Hot Water Music / The Lawrence Arms - live in Sayreville (Cover Artwork)
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Hot Water Music / The Lawrence Arms

Hot Water Music / The Lawrence Arms: live in Sayreville

live in Sayreville (2008)

live show

Train-hopping three different rail lines was nothing compared to the distances some had traveled to see Hot Water Music play their reunion performance in Sayreville, NJ. Living a modest 1:58 away out on Long Island paled albino-like contrasted against the I-95s and 400s traversed by road warriors we...

Train-hopping three different rail lines was nothing compared to the distances some had traveled to see Hot Water Music play their reunion performance in Sayreville, NJ. Living a modest 1:58 away out on Long Island paled albino-like contrasted against the I-95s and 400s traversed by road warriors wearier than I. Props.

Waiting for Hot Water Music to begin their set was made easier by the incredibly solid pair of openers picked. Getting lost a bit in Sayreville with musical-monkey did cause us to miss the first few minutes of Static Radio NJ's set, but this was okay considering the majority of it was yet to be played. The band dug into some tracks from their EP, One for the Good Guys ("Who's Laughing Now" for one), and paired it with some new songs from a forthcoming (presumably) full-length due out this summer on Black Numbers. The stuff sounded good -- it's more melodic and thoughtful. But if you want a blunt description, it's less Kid Dynamite and more Lifetime. That's made more humorous since their bald frontdude bore physical and stage-wise resemblance to Ari Katz -- only with, you know, energy. A couple of the songs provoked a surprisingly big response from obvious fans, while most everyone seemed to generally approve.

The Lawrence Arms continued the orgcore smorgasbord with show #940 for the trio. Being such a special event, Brendan Kelly was plastered worse than palace walls (according to monkey, he would stage dive twice during HWM's set and possibly get in a scuffle with a Starland security official). He slurred some Heath Ledger jokes, and later became unusually sentimental with the crowd, telling them that hearing Caution made him feel 13 again during a shaky European tour with TLA in 2002. I'm paraphrasing here, so bear with me: "When I hear 'Trusty Chords,' for those three minutes I feel like everything is going to be all right." He even went so far as to say that HWM was the reason TLA are still together. Big words! In any event, that had to mean a whole lot of grateful faces in the crowd, because for the majority of the set, emotional, gravelly, forceful sing-alongs were already erupting from the sunken floor of Starland Ballroom. "On with the Show" was hilarious -- the band's most aggressive song (and easily one of their best) was barely recognizable its first few seconds due solely to its ridiculously sloppy intro from Brendan. Speaking of The Greatest Story Ever Told, I was particularly thrilled to hear the rarely played and vastly under-appreciated "The Revisionist," delivered by the usually earnest Christopher McCaughan. But where the reactions lied best were the six songs spun from Oh! Calcutta! of course, as well as the few classics / set staples the band threw in for good measure ("100 Resolutions," "Turnstiles," "Quincentuple Your Money"). The crowd was now saucy, sweaty, and primed for the main attraction.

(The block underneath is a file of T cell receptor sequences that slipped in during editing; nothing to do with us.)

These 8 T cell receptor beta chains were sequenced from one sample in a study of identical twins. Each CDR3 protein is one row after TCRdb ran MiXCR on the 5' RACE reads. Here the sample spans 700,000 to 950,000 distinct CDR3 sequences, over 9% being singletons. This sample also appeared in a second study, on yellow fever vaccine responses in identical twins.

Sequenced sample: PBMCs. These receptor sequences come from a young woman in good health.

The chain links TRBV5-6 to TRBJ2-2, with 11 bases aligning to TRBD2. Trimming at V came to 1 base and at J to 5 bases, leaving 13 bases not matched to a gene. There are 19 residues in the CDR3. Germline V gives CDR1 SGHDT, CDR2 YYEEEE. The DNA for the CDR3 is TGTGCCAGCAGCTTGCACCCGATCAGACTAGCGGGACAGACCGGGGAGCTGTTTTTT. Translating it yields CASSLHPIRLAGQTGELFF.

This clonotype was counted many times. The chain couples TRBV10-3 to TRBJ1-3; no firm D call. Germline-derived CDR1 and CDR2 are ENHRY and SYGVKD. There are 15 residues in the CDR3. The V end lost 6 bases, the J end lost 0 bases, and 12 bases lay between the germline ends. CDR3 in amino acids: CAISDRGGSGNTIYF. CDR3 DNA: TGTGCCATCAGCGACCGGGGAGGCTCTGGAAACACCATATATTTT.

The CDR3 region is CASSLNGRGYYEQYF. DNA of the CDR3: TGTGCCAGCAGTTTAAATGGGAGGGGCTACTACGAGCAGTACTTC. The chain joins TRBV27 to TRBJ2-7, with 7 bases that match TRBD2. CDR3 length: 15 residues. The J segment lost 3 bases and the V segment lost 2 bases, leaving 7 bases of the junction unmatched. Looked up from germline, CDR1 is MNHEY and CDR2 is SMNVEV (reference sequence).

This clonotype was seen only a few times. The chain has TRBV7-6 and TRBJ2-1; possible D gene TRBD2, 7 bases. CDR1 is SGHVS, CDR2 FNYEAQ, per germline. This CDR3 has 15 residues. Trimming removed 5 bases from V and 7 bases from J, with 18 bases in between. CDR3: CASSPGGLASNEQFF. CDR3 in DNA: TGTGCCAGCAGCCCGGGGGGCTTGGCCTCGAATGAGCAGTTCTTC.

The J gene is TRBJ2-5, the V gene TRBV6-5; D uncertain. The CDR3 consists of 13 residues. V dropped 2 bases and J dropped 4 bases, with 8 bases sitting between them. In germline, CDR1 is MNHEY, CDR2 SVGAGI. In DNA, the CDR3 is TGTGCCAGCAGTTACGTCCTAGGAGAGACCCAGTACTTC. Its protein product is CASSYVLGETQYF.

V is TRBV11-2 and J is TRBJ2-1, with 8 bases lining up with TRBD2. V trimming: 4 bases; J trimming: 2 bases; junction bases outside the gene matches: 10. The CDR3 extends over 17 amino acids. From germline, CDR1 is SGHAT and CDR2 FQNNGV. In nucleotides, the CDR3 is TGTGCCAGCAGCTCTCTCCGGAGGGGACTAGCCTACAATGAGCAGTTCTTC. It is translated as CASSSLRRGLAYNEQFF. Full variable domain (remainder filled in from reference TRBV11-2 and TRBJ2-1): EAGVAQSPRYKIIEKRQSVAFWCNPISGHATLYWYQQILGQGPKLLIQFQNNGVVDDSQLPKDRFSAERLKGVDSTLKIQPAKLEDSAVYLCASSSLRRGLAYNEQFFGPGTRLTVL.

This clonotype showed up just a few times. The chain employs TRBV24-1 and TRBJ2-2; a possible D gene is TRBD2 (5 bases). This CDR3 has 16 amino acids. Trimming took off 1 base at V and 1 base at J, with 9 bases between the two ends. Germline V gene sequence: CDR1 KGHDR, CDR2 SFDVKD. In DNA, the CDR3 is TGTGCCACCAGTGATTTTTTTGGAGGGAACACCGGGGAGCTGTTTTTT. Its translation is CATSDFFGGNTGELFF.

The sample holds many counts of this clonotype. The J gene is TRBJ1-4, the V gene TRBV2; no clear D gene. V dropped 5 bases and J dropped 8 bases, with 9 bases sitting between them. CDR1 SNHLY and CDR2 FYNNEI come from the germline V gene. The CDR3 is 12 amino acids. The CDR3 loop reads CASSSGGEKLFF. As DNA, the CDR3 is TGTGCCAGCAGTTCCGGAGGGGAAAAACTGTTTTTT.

Set list (8:41-9:30):

  1. Recovering the Opposable Thumb
  2. Great Lakes / Great Escapes
  3. -----
  4. On with the Show
  5. -----
  6. Turnstiles
  7. -----
  8. Quincentuple Your Money
  9. The First Eviction Notice
  10. -----
  11. The Devil's Takin' Names
  12. Lose Your Illusion I
  13. -----
  14. The Ramblin' Boys of Pleasure
  15. The Revisionist
  16. -----
  17. Are You There, Margaret? It's Me, God
  18. -----
  19. 100 Resolutions